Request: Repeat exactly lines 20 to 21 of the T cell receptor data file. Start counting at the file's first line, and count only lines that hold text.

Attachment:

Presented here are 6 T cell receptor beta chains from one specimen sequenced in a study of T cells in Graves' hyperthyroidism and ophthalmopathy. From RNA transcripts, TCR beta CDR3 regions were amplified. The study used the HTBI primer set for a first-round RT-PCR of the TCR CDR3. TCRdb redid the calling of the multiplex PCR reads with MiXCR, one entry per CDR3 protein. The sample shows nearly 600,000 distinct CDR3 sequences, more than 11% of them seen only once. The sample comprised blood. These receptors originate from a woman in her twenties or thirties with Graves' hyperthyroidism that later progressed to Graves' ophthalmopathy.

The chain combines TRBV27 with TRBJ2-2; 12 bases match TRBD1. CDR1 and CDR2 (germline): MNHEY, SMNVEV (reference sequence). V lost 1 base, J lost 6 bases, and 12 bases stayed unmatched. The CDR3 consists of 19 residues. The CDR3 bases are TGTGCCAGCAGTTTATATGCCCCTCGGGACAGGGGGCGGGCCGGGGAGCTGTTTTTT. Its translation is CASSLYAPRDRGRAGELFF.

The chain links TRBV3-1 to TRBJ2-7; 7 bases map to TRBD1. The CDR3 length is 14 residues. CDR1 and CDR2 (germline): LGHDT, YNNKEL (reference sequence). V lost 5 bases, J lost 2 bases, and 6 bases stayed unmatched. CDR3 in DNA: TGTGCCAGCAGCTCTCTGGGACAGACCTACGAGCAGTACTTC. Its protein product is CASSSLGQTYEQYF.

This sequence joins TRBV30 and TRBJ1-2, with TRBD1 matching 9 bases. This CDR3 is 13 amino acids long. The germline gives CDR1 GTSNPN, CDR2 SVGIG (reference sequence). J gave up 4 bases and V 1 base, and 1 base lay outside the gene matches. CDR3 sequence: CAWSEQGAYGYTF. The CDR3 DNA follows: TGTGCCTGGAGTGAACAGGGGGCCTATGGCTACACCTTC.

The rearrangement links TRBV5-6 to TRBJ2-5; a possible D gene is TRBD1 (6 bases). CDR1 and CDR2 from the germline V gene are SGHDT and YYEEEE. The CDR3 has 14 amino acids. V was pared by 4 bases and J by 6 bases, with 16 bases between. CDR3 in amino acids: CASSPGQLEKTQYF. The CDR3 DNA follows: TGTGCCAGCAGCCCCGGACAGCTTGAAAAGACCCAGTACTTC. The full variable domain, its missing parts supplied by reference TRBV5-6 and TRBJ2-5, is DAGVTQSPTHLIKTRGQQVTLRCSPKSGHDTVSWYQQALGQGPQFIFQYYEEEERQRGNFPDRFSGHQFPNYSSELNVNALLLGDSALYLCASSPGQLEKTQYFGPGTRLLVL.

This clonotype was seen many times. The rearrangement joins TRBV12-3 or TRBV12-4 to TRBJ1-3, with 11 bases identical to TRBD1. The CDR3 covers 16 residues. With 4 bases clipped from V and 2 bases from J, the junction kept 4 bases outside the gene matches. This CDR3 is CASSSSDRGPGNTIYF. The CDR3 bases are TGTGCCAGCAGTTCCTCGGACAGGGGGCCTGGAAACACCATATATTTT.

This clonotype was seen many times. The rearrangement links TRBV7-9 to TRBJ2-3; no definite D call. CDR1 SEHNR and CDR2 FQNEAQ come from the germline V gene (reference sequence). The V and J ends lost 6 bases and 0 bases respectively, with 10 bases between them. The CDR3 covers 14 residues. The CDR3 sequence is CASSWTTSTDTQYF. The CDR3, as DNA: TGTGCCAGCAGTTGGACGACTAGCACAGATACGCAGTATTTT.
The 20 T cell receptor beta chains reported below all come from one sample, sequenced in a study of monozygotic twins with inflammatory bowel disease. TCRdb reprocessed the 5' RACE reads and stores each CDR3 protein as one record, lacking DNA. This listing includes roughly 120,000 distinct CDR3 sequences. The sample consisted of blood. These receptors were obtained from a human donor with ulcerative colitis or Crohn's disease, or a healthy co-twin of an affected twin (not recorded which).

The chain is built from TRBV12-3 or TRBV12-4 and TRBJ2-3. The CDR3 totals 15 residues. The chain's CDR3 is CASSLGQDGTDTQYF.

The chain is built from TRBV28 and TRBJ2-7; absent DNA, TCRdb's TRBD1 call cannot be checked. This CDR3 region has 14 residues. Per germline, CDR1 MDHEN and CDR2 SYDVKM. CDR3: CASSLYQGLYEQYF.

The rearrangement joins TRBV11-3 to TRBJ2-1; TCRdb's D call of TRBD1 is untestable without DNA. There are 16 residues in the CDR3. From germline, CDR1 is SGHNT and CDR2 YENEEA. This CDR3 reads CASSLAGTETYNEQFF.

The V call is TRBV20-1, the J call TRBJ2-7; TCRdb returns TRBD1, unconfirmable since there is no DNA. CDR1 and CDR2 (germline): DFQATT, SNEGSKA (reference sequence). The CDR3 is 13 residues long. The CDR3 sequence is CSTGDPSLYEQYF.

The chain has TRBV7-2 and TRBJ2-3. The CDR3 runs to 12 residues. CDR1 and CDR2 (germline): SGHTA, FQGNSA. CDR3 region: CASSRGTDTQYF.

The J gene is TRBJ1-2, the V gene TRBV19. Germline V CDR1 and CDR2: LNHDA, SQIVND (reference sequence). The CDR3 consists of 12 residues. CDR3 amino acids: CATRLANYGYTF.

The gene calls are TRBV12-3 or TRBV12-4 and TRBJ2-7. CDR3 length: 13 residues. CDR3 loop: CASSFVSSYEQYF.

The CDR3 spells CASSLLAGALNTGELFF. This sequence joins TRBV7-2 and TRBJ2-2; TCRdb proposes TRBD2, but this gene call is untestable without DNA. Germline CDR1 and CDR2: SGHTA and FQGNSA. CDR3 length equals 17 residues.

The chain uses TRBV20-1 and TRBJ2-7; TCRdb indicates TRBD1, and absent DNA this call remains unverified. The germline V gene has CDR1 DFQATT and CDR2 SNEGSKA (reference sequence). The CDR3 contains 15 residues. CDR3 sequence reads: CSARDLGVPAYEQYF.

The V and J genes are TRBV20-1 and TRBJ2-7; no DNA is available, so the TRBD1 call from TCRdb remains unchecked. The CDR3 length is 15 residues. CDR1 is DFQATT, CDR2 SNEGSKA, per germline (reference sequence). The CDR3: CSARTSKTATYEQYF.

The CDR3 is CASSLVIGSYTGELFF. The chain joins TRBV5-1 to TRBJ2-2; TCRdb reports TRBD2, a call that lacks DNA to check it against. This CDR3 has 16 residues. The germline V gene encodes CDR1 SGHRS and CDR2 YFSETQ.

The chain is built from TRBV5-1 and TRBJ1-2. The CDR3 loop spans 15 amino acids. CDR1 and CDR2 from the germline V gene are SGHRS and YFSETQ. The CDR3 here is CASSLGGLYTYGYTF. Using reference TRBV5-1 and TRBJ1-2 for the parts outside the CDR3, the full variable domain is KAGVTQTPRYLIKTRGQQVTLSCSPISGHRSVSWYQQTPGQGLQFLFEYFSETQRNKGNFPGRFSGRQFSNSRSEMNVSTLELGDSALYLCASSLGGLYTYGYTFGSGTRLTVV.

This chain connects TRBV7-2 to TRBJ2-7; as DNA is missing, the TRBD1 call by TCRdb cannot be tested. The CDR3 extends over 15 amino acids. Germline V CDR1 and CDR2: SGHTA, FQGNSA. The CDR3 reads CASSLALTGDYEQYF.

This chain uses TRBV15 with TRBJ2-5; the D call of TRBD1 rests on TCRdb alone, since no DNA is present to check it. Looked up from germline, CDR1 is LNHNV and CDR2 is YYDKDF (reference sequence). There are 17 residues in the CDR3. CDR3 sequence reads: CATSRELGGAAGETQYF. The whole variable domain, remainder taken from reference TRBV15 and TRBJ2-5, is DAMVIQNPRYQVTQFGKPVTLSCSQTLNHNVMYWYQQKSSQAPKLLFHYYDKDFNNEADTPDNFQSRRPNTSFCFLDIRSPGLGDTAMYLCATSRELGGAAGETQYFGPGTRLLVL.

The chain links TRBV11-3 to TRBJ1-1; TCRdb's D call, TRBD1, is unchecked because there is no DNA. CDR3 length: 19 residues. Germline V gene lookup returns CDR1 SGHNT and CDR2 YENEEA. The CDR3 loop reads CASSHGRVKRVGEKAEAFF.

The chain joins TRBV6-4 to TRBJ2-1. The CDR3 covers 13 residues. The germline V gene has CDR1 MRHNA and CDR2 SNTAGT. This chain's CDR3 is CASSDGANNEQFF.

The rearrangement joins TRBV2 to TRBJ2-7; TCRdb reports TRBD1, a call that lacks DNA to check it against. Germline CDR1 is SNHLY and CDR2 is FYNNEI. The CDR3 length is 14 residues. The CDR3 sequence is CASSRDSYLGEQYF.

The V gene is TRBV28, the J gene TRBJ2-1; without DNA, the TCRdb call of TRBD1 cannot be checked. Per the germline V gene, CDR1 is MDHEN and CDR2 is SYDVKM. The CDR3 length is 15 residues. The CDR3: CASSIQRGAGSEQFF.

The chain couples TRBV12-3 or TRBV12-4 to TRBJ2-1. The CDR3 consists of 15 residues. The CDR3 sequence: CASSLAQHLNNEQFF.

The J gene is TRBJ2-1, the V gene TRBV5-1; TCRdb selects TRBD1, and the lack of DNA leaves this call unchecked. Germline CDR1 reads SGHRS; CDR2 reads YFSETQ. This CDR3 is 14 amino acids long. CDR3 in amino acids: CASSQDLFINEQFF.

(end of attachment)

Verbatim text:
The chain is built from TRBV5-1 and TRBJ1-2. The CDR3 loop spans 15 amino acids. CDR1 and CDR2 from the germline V gene are SGHRS and YFSETQ. The CDR3 here is CASSLGGLYTYGYTF. Using reference TRBV5-1 and TRBJ1-2 for the parts outside the CDR3, the full variable domain is KAGVTQTPRYLIKTRGQQVTLSCSPISGHRSVSWYQQTPGQGLQFLFEYFSETQRNKGNFPGRFSGRQFSNSRSEMNVSTLELGDSALYLCASSLGGLYTYGYTFGSGTRLTVV.

This chain connects TRBV7-2 to TRBJ2-7; as DNA is missing, the TRBD1 call by TCRdb cannot be tested. The CDR3 extends over 15 amino acids. Germline V CDR1 and CDR2: SGHTA, FQGNSA. The CDR3 reads CASSLALTGDYEQYF.